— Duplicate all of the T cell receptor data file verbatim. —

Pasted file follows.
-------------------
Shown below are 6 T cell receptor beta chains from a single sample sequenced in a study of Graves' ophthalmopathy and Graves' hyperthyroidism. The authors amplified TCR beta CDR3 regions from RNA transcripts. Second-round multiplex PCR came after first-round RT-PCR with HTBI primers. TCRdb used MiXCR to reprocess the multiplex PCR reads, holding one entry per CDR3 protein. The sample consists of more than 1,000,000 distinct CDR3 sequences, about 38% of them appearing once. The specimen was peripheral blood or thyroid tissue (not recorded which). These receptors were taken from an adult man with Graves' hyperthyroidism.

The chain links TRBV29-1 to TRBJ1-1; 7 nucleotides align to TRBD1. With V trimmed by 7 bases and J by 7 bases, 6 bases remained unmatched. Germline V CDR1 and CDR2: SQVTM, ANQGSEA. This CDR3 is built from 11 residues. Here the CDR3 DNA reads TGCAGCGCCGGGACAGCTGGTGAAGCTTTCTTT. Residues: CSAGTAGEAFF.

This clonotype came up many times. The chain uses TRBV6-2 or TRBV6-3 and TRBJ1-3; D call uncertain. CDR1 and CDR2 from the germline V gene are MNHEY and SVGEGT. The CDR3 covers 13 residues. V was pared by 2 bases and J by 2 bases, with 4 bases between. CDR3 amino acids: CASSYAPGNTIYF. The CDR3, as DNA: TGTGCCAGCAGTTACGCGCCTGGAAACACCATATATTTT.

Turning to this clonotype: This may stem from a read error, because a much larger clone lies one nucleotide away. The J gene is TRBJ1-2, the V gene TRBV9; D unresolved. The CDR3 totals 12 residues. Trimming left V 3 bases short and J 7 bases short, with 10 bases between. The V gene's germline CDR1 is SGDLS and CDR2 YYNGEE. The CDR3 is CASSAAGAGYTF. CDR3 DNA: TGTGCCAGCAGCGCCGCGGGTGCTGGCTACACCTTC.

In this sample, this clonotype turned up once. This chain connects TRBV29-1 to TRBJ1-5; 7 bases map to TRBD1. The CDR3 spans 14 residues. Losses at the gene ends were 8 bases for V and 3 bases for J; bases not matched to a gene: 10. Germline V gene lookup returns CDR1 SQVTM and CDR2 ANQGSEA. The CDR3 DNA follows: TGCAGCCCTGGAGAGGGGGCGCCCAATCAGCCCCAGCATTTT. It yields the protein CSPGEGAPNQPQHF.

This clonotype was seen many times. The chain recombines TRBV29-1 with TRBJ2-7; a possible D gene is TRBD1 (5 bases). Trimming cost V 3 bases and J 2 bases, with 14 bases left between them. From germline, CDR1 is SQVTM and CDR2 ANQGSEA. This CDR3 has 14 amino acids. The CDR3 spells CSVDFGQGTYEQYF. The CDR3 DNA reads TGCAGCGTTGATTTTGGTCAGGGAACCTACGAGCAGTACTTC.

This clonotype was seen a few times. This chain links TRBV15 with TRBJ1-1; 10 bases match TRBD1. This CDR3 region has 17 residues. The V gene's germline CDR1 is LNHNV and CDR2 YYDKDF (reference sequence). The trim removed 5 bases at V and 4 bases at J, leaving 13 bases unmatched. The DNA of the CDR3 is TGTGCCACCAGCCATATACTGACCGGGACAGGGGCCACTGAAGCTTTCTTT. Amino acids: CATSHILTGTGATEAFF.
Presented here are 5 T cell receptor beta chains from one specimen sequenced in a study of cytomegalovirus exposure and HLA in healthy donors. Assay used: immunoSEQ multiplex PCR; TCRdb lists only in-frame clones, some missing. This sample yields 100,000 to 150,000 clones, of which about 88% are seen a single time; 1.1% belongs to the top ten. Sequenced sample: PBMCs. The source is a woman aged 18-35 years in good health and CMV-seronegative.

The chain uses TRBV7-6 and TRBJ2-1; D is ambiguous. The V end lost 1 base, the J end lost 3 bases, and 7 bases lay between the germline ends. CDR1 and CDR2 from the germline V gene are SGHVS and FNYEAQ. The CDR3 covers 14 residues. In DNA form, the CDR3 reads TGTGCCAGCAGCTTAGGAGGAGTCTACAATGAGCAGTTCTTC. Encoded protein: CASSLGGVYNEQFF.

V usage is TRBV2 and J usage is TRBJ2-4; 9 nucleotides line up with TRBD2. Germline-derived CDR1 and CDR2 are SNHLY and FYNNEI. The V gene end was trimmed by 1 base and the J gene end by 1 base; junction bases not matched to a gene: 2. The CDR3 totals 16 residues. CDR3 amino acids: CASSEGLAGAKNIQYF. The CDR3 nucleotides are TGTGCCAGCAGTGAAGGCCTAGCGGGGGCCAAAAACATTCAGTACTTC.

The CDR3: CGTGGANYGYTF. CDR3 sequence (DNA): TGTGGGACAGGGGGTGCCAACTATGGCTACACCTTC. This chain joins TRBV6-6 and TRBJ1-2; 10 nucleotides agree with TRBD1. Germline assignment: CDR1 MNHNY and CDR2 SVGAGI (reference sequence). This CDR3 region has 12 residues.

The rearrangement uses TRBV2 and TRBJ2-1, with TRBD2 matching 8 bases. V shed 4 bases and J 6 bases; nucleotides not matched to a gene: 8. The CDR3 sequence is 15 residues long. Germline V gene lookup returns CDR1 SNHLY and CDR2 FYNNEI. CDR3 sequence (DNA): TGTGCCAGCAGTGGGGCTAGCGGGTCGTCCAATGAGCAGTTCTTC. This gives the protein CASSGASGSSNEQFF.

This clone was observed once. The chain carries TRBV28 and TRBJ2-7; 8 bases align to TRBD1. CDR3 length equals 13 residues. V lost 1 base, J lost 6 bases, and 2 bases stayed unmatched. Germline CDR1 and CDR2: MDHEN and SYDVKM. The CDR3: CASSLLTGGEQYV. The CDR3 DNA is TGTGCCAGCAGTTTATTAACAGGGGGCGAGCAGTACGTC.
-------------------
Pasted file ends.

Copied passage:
Shown below are 6 T cell receptor beta chains from a single sample sequenced in a study of Graves' ophthalmopathy and Graves' hyperthyroidism. The authors amplified TCR beta CDR3 regions from RNA transcripts. Second-round multiplex PCR came after first-round RT-PCR with HTBI primers. TCRdb used MiXCR to reprocess the multiplex PCR reads, holding one entry per CDR3 protein. The sample consists of more than 1,000,000 distinct CDR3 sequences, about 38% of them appearing once. The specimen was peripheral blood or thyroid tissue (not recorded which). These receptors were taken from an adult man with Graves' hyperthyroidism.

The chain links TRBV29-1 to TRBJ1-1; 7 nucleotides align to TRBD1. With V trimmed by 7 bases and J by 7 bases, 6 bases remained unmatched. Germline V CDR1 and CDR2: SQVTM, ANQGSEA. This CDR3 is built from 11 residues. Here the CDR3 DNA reads TGCAGCGCCGGGACAGCTGGTGAAGCTTTCTTT. Residues: CSAGTAGEAFF.

This clonotype came up many times. The chain uses TRBV6-2 or TRBV6-3 and TRBJ1-3; D call uncertain. CDR1 and CDR2 from the germline V gene are MNHEY and SVGEGT. The CDR3 covers 13 residues. V was pared by 2 bases and J by 2 bases, with 4 bases between. CDR3 amino acids: CASSYAPGNTIYF. The CDR3, as DNA: TGTGCCAGCAGTTACGCGCCTGGAAACACCATATATTTT.

Turning to this clonotype: This may stem from a read error, because a much larger clone lies one nucleotide away. The J gene is TRBJ1-2, the V gene TRBV9; D unresolved. The CDR3 totals 12 residues. Trimming left V 3 bases short and J 7 bases short, with 10 bases between. The V gene's germline CDR1 is SGDLS and CDR2 YYNGEE. The CDR3 is CASSAAGAGYTF. CDR3 DNA: TGTGCCAGCAGCGCCGCGGGTGCTGGCTACACCTTC.

In this sample, this clonotype turned up once. This chain connects TRBV29-1 to TRBJ1-5; 7 bases map to TRBD1. The CDR3 spans 14 residues. Losses at the gene ends were 8 bases for V and 3 bases for J; bases not matched to a gene: 10. Germline V gene lookup returns CDR1 SQVTM and CDR2 ANQGSEA. The CDR3 DNA follows: TGCAGCCCTGGAGAGGGGGCGCCCAATCAGCCCCAGCATTTT. It yields the protein CSPGEGAPNQPQHF.

This clonotype was seen many times. The chain recombines TRBV29-1 with TRBJ2-7; a possible D gene is TRBD1 (5 bases). Trimming cost V 3 bases and J 2 bases, with 14 bases left between them. From germline, CDR1 is SQVTM and CDR2 ANQGSEA. This CDR3 has 14 amino acids. The CDR3 spells CSVDFGQGTYEQYF. The CDR3 DNA reads TGCAGCGTTGATTTTGGTCAGGGAACCTACGAGCAGTACTTC.

This clonotype was seen a few times. This chain links TRBV15 with TRBJ1-1; 10 bases match TRBD1. This CDR3 region has 17 residues. The V gene's germline CDR1 is LNHNV and CDR2 YYDKDF (reference sequence). The trim removed 5 bases at V and 4 bases at J, leaving 13 bases unmatched. The DNA of the CDR3 is TGTGCCACCAGCCATATACTGACCGGGACAGGGGCCACTGAAGCTTTCTTT. Amino acids: CATSHILTGTGATEAFF.
Presented here are 5 T cell receptor beta chains from one specimen sequenced in a study of cytomegalovirus exposure and HLA in healthy donors. Assay used: immunoSEQ multiplex PCR; TCRdb lists only in-frame clones, some missing. This sample yields 100,000 to 150,000 clones, of which about 88% are seen a single time; 1.1% belongs to the top ten. Sequenced sample: PBMCs. The source is a woman aged 18-35 years in good health and CMV-seronegative.

The chain uses TRBV7-6 and TRBJ2-1; D is ambiguous. The V end lost 1 base, the J end lost 3 bases, and 7 bases lay between the germline ends. CDR1 and CDR2 from the germline V gene are SGHVS and FNYEAQ. The CDR3 covers 14 residues. In DNA form, the CDR3 reads TGTGCCAGCAGCTTAGGAGGAGTCTACAATGAGCAGTTCTTC. Encoded protein: CASSLGGVYNEQFF.

V usage is TRBV2 and J usage is TRBJ2-4; 9 nucleotides line up with TRBD2. Germline-derived CDR1 and CDR2 are SNHLY and FYNNEI. The V gene end was trimmed by 1 base and the J gene end by 1 base; junction bases not matched to a gene: 2. The CDR3 totals 16 residues. CDR3 amino acids: CASSEGLAGAKNIQYF. The CDR3 nucleotides are TGTGCCAGCAGTGAAGGCCTAGCGGGGGCCAAAAACATTCAGTACTTC.

The CDR3: CGTGGANYGYTF. CDR3 sequence (DNA): TGTGGGACAGGGGGTGCCAACTATGGCTACACCTTC. This chain joins TRBV6-6 and TRBJ1-2; 10 nucleotides agree with TRBD1. Germline assignment: CDR1 MNHNY and CDR2 SVGAGI (reference sequence). This CDR3 region has 12 residues.

The rearrangement uses TRBV2 and TRBJ2-1, with TRBD2 matching 8 bases. V shed 4 bases and J 6 bases; nucleotides not matched to a gene: 8. The CDR3 sequence is 15 residues long. Germline V gene lookup returns CDR1 SNHLY and CDR2 FYNNEI. CDR3 sequence (DNA): TGTGCCAGCAGTGGGGCTAGCGGGTCGTCCAATGAGCAGTTCTTC. This gives the protein CASSGASGSSNEQFF.

This clone was observed once. The chain carries TRBV28 and TRBJ2-7; 8 bases align to TRBD1. CDR3 length equals 13 residues. V lost 1 base, J lost 6 bases, and 2 bases stayed unmatched. Germline CDR1 and CDR2: MDHEN and SYDVKM. The CDR3: CASSLLTGGEQYV. The CDR3 DNA is TGTGCCAGCAGTTTATTAACAGGGGGCGAGCAGTACGTC.